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Editorial: Don’t be so quick to judge Obama

As Obama administration officials turn over, those exiting have promptly published accounts of their time in Washington and reviews of the president’s leadership. With each Cabinet member who retires and writes a tell-all book about the administration, commentators move progressively closer to writing the final chapter of President Obama’s biography. They have widely ignored any praise and incessantly recited all criticisms.

This trend began with books by former Secretary of Defense Robert Gates and former Secretary of State Hillary Clinton, and last week, Leon Panetta, who served as Central Intelligence Agency director and secretary of defense, began a tour to promote his new book, “Worthy Fights.” Wall Street Journal columnist Peggy Noonan called the memoir “obnoxiously partisan.” CNN senior political analyst David Gergen said it was of “real value today” and required “guts.”

But even worse, many have already jumped to judge this presidency as though it were over.

New York Times columnist Frank Bruni, in praising former President Bill Clinton for his “unappeasable hunger,” compared the former president to Obama, who still has two years to write his legacy. Nobel Prize-winning economist Paul Krugman has already ranked the presidents of the last century, putting Obama third after Franklin Delano Roosevelt and Lyndon Baines Johnson in a Rolling Stone cover story. Michael Moore said he will be remembered as the first black president and “that’s it.” And Aaron David Miller, distinguished scholar at the Woodrow Wilson International Center for Scholars, declared in the Washington Post that Obama will not earn “the stamp of presidential greatness.”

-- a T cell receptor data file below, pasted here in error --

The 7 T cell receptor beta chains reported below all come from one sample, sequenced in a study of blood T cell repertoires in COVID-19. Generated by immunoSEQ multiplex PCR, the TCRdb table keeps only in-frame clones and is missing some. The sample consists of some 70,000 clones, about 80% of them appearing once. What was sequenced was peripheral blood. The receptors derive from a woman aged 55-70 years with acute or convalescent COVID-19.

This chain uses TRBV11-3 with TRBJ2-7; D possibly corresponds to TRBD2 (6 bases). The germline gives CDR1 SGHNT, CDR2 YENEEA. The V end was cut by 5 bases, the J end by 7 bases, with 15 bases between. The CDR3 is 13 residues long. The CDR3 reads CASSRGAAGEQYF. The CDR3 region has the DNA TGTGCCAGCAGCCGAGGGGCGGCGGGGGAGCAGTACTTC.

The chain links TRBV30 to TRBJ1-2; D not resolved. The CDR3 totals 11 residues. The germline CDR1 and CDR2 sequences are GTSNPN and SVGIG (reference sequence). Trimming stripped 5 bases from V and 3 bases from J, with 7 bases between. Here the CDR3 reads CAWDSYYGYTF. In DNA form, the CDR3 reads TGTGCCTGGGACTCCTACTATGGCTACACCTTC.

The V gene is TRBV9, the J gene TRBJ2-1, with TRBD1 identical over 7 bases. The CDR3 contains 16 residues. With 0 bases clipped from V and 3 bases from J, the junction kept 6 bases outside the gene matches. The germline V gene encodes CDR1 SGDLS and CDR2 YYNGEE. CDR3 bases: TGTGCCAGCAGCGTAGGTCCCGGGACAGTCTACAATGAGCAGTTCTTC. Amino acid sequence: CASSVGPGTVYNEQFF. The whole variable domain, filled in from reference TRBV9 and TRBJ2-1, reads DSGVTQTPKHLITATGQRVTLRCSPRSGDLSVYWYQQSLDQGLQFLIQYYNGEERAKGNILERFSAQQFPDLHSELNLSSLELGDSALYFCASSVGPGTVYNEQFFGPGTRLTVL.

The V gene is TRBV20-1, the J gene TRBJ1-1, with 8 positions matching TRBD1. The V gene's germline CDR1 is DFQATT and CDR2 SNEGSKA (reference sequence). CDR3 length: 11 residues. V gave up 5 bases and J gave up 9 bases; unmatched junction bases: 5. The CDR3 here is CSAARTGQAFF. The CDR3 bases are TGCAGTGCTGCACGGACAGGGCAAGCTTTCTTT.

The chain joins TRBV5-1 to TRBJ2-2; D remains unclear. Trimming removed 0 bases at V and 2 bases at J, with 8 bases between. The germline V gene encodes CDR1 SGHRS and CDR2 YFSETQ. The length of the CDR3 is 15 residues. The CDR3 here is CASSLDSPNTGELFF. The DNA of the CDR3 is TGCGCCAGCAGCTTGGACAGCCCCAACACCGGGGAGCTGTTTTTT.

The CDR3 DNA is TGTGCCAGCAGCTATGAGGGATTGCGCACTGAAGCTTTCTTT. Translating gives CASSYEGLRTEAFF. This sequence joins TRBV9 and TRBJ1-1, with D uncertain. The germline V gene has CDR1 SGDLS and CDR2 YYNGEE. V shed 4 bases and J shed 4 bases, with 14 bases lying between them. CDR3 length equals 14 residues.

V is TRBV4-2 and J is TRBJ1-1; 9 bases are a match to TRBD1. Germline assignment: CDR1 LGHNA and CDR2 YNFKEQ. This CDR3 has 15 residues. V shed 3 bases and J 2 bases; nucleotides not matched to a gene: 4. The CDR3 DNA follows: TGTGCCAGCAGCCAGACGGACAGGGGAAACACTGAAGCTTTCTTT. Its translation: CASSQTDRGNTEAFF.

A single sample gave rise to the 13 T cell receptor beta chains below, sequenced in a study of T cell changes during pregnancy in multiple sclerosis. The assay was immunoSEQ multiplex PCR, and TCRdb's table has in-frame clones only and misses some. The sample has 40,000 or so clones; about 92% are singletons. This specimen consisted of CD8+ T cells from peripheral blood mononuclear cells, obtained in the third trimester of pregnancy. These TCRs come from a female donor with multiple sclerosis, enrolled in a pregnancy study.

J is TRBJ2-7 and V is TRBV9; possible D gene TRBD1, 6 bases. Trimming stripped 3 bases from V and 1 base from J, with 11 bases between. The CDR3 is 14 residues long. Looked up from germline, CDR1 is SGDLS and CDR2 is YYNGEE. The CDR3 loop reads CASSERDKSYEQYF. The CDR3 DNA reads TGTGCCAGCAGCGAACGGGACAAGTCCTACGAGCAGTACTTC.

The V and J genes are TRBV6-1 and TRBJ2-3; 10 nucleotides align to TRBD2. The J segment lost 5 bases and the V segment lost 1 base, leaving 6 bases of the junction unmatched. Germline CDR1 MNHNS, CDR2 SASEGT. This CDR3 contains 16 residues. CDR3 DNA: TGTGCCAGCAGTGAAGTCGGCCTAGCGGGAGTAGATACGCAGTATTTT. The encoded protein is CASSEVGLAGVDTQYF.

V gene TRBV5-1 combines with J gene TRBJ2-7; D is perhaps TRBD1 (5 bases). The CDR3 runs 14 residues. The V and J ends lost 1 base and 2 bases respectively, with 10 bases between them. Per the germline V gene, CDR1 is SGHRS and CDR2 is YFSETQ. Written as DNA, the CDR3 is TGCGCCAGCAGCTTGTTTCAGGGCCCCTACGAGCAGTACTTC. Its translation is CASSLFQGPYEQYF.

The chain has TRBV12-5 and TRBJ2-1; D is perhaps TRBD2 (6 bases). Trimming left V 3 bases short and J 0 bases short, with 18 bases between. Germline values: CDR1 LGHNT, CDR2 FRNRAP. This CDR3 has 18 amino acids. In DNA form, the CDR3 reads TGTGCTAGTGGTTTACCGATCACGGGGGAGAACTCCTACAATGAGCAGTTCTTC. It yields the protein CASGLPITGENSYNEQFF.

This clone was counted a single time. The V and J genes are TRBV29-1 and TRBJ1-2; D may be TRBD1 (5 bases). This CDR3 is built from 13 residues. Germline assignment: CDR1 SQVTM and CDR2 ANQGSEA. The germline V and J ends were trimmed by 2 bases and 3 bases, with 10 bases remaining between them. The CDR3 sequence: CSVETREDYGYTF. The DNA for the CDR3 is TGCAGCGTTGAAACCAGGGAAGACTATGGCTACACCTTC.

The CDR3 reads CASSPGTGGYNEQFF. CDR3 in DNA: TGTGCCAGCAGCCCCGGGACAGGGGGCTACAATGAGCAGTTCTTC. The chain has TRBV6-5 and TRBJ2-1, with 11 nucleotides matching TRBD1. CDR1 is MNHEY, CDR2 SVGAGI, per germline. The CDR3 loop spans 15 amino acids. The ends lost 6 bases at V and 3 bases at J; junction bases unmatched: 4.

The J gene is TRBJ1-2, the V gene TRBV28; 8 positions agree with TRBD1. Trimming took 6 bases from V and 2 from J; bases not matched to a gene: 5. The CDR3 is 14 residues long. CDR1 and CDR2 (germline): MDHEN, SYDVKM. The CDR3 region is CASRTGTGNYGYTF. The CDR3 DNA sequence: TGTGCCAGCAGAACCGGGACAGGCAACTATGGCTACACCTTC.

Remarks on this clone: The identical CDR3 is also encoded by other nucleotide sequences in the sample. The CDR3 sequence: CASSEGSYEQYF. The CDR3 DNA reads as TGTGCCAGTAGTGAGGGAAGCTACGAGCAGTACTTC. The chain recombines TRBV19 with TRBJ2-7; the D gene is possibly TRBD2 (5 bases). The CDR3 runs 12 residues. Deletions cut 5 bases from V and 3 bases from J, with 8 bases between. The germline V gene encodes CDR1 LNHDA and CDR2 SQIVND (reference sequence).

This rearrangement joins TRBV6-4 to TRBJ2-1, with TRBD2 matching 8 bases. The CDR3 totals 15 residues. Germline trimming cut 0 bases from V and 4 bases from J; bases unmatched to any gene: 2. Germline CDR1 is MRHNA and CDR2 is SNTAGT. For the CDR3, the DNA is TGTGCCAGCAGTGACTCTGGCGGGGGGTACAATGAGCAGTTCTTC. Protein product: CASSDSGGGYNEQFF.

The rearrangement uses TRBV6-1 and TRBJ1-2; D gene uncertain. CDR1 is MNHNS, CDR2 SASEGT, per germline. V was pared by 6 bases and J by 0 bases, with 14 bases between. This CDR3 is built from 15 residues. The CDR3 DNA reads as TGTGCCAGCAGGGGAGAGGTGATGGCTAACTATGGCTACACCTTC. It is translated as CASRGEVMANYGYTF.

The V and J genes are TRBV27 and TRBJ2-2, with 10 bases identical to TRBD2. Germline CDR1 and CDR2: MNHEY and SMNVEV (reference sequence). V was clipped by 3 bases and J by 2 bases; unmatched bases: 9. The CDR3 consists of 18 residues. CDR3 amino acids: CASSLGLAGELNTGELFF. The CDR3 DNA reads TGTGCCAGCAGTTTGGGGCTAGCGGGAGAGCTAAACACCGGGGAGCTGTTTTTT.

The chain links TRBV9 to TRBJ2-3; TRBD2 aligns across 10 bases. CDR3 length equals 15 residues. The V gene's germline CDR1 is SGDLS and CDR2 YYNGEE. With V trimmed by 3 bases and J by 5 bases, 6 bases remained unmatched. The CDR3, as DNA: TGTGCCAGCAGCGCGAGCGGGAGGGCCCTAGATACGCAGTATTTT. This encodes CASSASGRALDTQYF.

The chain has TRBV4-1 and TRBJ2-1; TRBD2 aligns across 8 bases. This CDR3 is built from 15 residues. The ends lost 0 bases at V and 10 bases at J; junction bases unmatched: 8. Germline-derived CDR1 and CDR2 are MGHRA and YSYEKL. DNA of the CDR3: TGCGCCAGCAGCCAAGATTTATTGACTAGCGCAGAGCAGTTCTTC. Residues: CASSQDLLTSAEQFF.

With just over two and a quarter years remaining, the world can still change. Al-Qaeda bombed the USS Cole with only 14 weeks left in the Clinton administration. The Tet Offensive, which was in great part responsible for turning public support against the Vietnam War, began and ended in the last year of the Johnson administration. President George W. Bush wrestled with the Great Recession in his last four months in office and right up until Jan. 20. Not to mention John F. Kennedy, who held the Oval Office for under 150 weeks, or just 30 more than remain in this term. Obama may still achieve what Miller coined an “FDR/LBJ moment.”

Presidents are judged as much for their character as their accomplishments, and America’s image of Obama as a person and leader is all but cemented. But his actions cannot yet be evaluated, and doing so not only is meaningless but also undermines the potential for the next two years. First, it encourages the administration to search for more radical policies to save a legacy. Second, it feeds the fire of speculation and anticipation of upcoming elections and a sense that the country should be thinking about what to hope for in 2017 rather than 2015.

Even the most ambitious policymakers probably accept that it is unlikely Obama will have another chance at comprehensive domestic policy reform, particularly if the Republicans win control of the Senate in three weeks. Much of what remains — as is common in presidents’ second terms — will be foreign policy. In that sphere, there is no shortage of crises. Discussions of legacy and the 2016 election distract from the reality that this commander-in-chief is still responsible for the country’s safety.

Obama will not be in office for the bulk of the fighting ahead in Iraq, Syria and Ukraine. But what he achieves in the next two years could set our country’s course for decades. He does not have an obvious Fort Sumter, Pearl Harbor or 9/11, but this is undeniably a critical time for world order. One hundred twenty weeks as the most powerful figure in the world should not be taken lightly by the president, pundits or the American people.



Editorials are written by The Herald’s editorial page board: Natasha Bluth ’15, Alexander Kaplan ’15, Katherine Pollock ’16 and James Rattner ’15. Send comments to


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